Carl Bereiter (2002). Education and Mind in the Knowledge Age

Annotated by Ben Wilbrink

Carl Bereiter (2002a). Education and Mind in the Knowledge Age. Erlbaum. questia

This is an important book for designers of education, in particular also for designers of achievement test items. See Bereiter (2002b) on design research. The issues:

p. ix: Here we are in the Information Age, relying on a theory of mind that is older than the wheel.
p. ix: The trouble with this story is that for most purposes the effect of cognitive science has not been to replace folk theory but to reinstate it, after its exile by behaviorism.
p. x: What is being challenged is the basic conception of the mind as a container of objects—beliefs, desires, conjectures, remembered events, and the like—that the mind works on in cognition.
p. x: Folk theory of mind lives on, I believe, because it has never been put to severe tests.
p. x: Better to say we need a new way of thinking about knowledge and the mind.
p. x: What I have been calling, following a common usage, "folk theory of mind" is not actually a theory. It is just a way that we commonly think about knowledge and mentation. (...) (p. xii:) a conception that treats knowledge as stuff in people's minds and learning as a process that produces it there.
p. xii. Knowledge is the pivotal idea in this book. p. 4: The argument I develop throughout this book is that education's conceptual tools are woefully inadequate. (...) Better tools are coming available, but it takes conceptual tools to understand and use them. The most basic of tools are our conceptions of knowledge and mind. That, I argue, is where change has to start if education is to become unstuck.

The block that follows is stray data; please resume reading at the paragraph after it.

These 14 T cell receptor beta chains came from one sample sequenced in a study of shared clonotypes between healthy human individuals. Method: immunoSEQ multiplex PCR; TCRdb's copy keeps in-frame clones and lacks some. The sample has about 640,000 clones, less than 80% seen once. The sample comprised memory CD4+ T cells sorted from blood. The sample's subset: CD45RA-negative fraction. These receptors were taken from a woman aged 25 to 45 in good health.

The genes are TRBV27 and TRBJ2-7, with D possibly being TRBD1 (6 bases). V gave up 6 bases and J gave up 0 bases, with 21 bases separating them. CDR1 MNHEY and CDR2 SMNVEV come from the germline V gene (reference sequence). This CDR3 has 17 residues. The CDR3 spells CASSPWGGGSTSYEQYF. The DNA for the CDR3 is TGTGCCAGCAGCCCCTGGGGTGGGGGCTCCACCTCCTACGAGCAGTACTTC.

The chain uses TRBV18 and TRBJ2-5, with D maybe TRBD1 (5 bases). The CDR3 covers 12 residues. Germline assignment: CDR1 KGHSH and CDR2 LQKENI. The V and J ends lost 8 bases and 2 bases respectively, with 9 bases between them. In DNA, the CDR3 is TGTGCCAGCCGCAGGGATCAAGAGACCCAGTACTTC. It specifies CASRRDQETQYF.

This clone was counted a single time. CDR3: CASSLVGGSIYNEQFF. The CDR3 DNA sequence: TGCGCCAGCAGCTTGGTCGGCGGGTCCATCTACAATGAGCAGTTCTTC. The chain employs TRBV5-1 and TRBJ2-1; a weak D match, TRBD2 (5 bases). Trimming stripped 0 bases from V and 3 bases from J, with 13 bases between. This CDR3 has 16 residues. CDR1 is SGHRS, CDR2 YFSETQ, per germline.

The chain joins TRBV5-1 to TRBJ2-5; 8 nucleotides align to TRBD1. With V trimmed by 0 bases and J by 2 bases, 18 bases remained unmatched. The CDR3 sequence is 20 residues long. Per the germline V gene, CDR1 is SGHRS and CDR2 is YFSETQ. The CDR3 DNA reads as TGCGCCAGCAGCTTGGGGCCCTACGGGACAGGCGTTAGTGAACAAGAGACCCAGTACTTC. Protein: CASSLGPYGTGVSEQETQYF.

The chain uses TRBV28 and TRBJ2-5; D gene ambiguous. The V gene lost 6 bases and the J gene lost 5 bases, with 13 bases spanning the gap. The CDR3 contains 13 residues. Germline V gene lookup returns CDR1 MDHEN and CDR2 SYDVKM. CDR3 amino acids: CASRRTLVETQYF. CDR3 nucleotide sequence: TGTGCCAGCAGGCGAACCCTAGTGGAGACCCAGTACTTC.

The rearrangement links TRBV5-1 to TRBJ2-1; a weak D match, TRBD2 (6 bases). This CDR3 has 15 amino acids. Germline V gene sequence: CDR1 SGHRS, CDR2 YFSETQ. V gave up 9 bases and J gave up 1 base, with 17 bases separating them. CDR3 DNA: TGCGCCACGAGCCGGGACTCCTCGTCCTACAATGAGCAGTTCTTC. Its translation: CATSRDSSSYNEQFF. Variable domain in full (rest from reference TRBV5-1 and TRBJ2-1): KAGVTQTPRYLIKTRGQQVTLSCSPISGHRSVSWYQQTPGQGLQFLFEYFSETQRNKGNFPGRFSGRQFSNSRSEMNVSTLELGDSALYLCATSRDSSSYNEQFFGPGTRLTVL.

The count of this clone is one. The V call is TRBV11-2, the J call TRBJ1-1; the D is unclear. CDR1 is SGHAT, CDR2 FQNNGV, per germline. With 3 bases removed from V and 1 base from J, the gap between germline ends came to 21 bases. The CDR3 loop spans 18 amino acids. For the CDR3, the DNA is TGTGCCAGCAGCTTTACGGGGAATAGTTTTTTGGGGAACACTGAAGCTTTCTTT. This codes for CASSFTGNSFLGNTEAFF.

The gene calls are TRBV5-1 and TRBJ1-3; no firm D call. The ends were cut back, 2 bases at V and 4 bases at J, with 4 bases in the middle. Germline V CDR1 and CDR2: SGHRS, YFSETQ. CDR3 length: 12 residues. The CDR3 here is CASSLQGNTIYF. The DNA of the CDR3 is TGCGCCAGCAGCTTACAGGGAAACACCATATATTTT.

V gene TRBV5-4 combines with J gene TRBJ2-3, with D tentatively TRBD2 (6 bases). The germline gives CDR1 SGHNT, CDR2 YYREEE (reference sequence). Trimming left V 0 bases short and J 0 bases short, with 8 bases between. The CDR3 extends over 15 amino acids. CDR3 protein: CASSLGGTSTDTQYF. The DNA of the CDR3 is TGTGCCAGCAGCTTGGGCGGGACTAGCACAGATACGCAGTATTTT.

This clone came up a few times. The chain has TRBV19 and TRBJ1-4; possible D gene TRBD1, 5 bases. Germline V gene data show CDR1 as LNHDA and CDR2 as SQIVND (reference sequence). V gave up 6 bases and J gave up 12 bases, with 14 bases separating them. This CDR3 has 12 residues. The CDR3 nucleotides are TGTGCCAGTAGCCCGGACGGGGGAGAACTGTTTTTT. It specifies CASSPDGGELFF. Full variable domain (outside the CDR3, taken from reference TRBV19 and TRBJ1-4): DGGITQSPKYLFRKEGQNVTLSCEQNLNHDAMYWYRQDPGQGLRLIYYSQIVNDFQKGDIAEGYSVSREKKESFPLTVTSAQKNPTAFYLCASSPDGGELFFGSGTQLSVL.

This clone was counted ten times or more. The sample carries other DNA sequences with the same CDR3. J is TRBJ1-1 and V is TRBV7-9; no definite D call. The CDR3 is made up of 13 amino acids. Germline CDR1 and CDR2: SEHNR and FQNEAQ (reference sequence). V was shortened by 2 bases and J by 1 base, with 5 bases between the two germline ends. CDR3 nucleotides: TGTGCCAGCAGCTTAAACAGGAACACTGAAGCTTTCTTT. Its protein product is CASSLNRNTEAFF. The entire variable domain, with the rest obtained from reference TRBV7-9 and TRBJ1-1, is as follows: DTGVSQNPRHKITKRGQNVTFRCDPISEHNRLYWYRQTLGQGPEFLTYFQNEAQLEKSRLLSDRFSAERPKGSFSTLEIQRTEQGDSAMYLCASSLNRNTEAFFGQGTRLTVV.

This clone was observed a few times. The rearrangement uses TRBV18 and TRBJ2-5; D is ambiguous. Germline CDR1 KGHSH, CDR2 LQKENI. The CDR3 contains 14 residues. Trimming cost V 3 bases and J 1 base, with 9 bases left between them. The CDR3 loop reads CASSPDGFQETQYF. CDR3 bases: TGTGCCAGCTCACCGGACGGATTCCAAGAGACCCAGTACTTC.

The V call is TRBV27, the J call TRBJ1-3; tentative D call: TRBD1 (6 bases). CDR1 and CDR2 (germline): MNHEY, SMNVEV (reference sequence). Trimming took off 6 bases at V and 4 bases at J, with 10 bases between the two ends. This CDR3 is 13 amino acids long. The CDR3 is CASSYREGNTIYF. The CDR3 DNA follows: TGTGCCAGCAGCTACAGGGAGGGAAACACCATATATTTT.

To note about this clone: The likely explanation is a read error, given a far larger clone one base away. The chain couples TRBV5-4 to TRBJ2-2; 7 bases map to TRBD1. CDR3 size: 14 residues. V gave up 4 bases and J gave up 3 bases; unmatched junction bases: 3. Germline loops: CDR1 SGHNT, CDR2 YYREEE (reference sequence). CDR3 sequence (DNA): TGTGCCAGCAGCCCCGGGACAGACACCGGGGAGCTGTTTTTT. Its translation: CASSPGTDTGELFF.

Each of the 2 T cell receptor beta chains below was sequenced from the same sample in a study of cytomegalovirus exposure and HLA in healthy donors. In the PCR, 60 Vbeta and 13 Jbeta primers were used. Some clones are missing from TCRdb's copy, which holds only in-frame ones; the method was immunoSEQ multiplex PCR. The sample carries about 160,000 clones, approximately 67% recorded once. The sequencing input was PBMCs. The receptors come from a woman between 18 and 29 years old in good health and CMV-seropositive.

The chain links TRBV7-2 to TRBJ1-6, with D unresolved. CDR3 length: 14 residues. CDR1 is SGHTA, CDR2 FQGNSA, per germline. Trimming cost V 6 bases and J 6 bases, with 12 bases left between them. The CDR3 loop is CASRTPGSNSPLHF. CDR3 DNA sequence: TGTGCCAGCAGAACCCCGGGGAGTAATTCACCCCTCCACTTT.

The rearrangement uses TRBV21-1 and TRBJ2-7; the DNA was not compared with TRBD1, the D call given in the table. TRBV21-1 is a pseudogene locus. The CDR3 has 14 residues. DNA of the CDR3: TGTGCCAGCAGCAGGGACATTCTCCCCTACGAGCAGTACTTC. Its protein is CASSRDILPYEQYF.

3. Knowledge outside the mind

The naive idea is that basically we live simultaneously in two different worlds: the physical one, and our own mental one. This leaves our cultural heritage dangling somewhere nowhere. Popper is one of the philosophers tackling the problem by positing a third world, the world of our cultural heritage, of scientific theories, etcetera.

Assessment in education in the naive conception is the almost impossible task to assess what students think of the physical world. That looks like a mission impossible: in what world is the assessment, or the assessor, living? It is quite evident that Bereiter (Popper) has a point here: there is a need for the somewhat strange concept of world three, the world of the models science holds on the physical world, the kind of stuff we'd like to teach in education, isn't it? Well, let's see what the exposition by Bereiter tells us about the game of assessing students.


Carl Bereiter (2002b). Design research for sustained innovation. Cognitive Studies, Bulletin of the Japanese Cognitive Science Society, 9, 321-327. pdf

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